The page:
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Breast Disorders

Breast cancer is twice as common as all gynecologic pelvic malignancies combined. When a persistent, palpable, dominant breast mass is identified, breast cancer should be excluded. All women should begin breast self-examination and have annual clinical breast examinations by age 20 years. Women age

The breasts are composed mostly of adipose tissue with interwoven fibrous bands (Cooper's ligaments). The glandular tissue and ducts are organized into separate, anatomically distinct lobes, each with a s

Common benign breast disorders include the following:

Adenolipoma (hamartoma)

Cysts

Ductal hyperplasia

Fat necrosis

Fibroadenoma

Fibrocystic changes

Galactocele

Intraductal papilloma

Lipoma

Lobular hyperplasia

Mammary duct ectasia (periductal mastitis)

Mastitis

Mondor disease (superficial venous thrombosis) keywords" content="fibrocystic, breast, disease, adenoma, fibroadenoma, mass, fibrosistic, fibrocistic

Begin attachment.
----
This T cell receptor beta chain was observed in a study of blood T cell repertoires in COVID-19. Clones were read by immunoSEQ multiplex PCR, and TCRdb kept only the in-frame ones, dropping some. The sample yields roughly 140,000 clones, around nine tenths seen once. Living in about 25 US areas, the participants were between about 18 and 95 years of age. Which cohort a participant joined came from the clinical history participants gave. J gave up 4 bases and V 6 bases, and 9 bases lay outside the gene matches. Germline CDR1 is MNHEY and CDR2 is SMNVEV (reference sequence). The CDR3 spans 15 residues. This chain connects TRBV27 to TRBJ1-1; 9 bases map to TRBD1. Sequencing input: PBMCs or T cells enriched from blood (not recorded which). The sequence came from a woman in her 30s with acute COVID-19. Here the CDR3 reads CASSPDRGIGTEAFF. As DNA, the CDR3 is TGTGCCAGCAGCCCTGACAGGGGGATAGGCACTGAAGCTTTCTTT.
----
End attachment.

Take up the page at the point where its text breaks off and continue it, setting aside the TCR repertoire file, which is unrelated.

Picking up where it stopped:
BREAST MASSES

A persistent, palpable, dominant breast mass must be diagnosed definitively. This can be accomplished in the ambulatory environment by using the diagnostic triad of clinical breast examination, mammography, and fine-needle aspiration. A specific pathologic diagnosis can be obtained by fine-needle asp

MASTALGIA

In obtaining a pertinent history for the assessment of breast pain, it is important to ascertain 1) if the pain is cyclic (premenstrual) or noncyclic (constant or intermittent) and 2) if it is localized or diffuse. Most premenopausal women will experience some degree of physiologic diffuse cyclic mastalgia. A basic breast-oriented history should be obtained, which includes the following factors: fibrocystic, breast, disease, changes, complex, fibrosistic, fibrocistic, mastalgia